Therefore, a strong diagnostic and remedial program along with a school-wide emphasis on writing is needed to improve overall student writing scores on the State Writing Assessment. Goals: 1) Identify 10 th graders who are performing below the acceptable level on the State Writing Assessment. 2) Train teachers across the curriculum in the General Grading Rubric for Writing. 3) Develop a targeted enhancement program to improve student writing ability. 4) Contact and involve parents the process of improving students writing. 5) Communicate to the student population the State's writing expectations.
6) Fully train staff across the curriculum to use and evaluate writing in their programs. 7) Create a long-term link between the English department and all other departments to facilitate writing across the curriculum in ways that meet the State's writing standards. Objectives: To increase by 10% the average number of 10 th grade students who pass the State Writing Assessment. Procedures: Date: Activity Oct. 2 English staff training Oct.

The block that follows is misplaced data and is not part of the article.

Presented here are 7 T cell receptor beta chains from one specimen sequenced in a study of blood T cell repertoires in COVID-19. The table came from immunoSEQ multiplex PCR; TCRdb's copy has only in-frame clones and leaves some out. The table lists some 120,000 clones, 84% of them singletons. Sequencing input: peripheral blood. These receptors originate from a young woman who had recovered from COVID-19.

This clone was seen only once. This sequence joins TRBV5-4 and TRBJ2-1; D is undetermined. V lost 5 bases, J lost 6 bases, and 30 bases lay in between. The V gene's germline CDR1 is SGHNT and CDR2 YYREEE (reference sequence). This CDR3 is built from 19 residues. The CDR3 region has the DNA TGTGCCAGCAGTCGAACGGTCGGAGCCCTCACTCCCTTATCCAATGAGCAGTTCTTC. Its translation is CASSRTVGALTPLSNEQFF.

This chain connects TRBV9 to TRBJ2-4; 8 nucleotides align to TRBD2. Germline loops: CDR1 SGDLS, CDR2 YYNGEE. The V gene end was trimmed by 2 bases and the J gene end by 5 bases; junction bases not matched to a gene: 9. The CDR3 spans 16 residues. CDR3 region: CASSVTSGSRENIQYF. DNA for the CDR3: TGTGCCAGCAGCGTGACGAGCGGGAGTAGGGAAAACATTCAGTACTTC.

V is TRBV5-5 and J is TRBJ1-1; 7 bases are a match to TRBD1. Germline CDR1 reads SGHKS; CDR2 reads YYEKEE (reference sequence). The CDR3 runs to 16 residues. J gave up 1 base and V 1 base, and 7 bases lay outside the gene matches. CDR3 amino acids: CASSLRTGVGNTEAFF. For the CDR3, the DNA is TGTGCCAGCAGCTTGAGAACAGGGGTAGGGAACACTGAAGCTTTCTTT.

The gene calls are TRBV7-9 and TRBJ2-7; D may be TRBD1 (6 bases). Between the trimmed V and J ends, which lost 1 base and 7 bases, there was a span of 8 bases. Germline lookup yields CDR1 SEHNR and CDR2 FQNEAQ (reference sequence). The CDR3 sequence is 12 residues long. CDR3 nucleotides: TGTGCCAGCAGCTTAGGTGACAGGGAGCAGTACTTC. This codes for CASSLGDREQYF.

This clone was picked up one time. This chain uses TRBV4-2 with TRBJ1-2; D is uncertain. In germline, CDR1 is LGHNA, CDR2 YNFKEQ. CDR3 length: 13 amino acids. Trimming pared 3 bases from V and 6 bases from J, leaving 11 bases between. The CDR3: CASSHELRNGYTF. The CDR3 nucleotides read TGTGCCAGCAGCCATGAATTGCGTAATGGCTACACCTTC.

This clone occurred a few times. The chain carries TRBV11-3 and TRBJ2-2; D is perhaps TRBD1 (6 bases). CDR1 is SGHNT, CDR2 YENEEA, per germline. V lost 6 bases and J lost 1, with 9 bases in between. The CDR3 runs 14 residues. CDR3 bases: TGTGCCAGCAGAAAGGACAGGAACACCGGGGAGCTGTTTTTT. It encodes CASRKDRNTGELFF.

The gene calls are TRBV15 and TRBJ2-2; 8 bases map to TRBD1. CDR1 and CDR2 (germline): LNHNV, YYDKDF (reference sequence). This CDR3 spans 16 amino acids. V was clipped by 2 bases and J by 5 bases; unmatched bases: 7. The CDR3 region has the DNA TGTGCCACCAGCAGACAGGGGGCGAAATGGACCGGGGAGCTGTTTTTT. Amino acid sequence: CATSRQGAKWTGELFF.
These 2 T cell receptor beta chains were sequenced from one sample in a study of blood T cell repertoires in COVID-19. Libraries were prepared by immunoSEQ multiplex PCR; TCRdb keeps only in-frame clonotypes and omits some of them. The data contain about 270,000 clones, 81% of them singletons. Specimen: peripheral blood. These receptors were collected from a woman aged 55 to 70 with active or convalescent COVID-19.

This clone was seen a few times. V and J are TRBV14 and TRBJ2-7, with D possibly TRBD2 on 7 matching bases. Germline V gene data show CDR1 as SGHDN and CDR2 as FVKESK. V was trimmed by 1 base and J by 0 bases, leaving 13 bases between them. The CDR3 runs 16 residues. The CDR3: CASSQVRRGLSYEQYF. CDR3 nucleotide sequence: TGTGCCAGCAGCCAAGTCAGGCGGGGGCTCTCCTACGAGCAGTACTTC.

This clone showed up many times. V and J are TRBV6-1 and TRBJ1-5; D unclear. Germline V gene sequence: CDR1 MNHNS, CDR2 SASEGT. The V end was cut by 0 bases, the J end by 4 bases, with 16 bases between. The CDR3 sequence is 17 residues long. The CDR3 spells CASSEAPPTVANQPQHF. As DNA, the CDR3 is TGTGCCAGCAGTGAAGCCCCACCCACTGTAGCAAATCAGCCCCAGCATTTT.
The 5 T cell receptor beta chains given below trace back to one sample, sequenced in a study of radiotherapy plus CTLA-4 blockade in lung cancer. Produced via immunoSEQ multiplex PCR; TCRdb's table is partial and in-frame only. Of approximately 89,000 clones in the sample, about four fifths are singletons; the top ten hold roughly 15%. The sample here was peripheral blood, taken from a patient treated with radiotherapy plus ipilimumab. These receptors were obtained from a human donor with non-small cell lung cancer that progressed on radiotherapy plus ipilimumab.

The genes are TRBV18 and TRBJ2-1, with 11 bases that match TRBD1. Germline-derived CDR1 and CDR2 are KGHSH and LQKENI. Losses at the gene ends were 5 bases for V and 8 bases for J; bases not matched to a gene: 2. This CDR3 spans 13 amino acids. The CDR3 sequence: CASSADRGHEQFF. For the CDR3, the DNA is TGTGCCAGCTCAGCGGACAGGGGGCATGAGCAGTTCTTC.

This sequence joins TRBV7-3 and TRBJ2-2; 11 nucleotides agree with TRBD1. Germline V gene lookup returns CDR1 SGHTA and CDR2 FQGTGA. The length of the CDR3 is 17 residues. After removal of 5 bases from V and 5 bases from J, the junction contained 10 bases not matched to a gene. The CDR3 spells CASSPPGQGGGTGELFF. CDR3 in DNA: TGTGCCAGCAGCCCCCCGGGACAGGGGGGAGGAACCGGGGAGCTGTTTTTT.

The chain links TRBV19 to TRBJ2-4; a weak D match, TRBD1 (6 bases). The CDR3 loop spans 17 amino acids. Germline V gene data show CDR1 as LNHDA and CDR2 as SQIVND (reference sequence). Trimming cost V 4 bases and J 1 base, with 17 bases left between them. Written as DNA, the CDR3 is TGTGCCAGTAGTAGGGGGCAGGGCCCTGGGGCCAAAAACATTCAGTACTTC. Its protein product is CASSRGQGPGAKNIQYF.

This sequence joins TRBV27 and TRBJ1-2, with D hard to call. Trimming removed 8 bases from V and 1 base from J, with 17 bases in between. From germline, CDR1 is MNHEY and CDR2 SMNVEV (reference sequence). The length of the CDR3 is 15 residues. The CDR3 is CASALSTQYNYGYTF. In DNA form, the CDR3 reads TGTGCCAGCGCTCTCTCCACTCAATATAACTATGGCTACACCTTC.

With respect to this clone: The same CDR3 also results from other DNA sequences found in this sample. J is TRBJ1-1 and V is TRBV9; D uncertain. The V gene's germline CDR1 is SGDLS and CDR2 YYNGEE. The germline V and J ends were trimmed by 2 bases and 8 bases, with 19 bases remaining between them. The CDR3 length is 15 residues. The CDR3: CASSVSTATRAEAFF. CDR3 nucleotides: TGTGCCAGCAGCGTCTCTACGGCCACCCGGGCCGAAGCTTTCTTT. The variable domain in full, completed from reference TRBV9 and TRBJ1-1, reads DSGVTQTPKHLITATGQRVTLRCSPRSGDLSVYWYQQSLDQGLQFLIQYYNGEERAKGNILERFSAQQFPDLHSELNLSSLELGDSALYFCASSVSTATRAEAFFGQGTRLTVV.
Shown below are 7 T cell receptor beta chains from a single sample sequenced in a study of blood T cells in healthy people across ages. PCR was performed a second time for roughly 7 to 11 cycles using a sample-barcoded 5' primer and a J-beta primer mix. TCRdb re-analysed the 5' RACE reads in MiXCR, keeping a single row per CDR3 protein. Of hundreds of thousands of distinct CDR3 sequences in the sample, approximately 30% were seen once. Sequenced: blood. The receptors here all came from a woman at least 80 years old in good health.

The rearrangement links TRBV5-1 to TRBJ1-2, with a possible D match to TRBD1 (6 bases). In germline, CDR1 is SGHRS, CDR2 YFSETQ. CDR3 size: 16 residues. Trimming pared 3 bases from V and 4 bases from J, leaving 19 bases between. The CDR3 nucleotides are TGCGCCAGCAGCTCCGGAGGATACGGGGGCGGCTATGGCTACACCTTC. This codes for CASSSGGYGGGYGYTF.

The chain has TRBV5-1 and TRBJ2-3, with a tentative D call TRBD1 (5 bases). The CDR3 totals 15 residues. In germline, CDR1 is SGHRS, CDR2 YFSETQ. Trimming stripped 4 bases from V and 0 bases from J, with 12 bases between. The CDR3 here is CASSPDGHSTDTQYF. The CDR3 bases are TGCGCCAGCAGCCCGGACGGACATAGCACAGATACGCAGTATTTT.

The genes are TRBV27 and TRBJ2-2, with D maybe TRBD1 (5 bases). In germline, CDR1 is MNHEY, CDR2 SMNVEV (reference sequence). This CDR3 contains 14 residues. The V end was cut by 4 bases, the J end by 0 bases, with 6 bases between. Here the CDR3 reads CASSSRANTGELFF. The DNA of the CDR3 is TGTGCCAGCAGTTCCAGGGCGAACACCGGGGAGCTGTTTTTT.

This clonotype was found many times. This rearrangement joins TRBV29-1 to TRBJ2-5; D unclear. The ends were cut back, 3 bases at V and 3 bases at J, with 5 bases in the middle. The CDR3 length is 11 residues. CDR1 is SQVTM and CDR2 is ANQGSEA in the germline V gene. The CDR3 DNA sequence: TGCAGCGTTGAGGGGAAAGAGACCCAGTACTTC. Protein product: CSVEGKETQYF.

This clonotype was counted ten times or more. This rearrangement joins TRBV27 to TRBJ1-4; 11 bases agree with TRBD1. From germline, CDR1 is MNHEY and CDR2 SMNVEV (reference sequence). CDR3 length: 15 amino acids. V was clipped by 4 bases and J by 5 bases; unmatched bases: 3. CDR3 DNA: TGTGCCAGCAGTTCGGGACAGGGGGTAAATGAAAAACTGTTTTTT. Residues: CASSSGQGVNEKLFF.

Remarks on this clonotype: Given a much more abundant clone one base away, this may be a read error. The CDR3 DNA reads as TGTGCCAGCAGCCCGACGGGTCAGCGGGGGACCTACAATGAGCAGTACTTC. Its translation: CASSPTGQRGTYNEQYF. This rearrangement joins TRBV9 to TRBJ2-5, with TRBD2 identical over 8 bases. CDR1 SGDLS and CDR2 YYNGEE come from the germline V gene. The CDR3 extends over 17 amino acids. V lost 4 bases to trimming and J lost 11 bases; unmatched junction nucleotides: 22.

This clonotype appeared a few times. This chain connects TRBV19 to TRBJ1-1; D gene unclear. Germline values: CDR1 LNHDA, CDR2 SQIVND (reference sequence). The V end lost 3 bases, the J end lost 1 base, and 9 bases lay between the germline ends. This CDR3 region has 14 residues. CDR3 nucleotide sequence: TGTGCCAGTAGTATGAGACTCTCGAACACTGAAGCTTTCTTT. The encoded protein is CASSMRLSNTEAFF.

8-10 Administer essay prompt to 10 th grade English classes. Oct. March 29 State Writing assessment administered To be announced State publication of test scores Evaluation: Evaluation will consist of examining the 10 th grade scores on the Writing Assessment. The increased percentage of students passing the test will be the primary benchmark and the previous year's percentage of passing students will be the baseline. Secondarily, the overall improvement in terms of average score received will be established and compared to the previous year's average score. The English department will keep longitudinal data on these evaluation measures.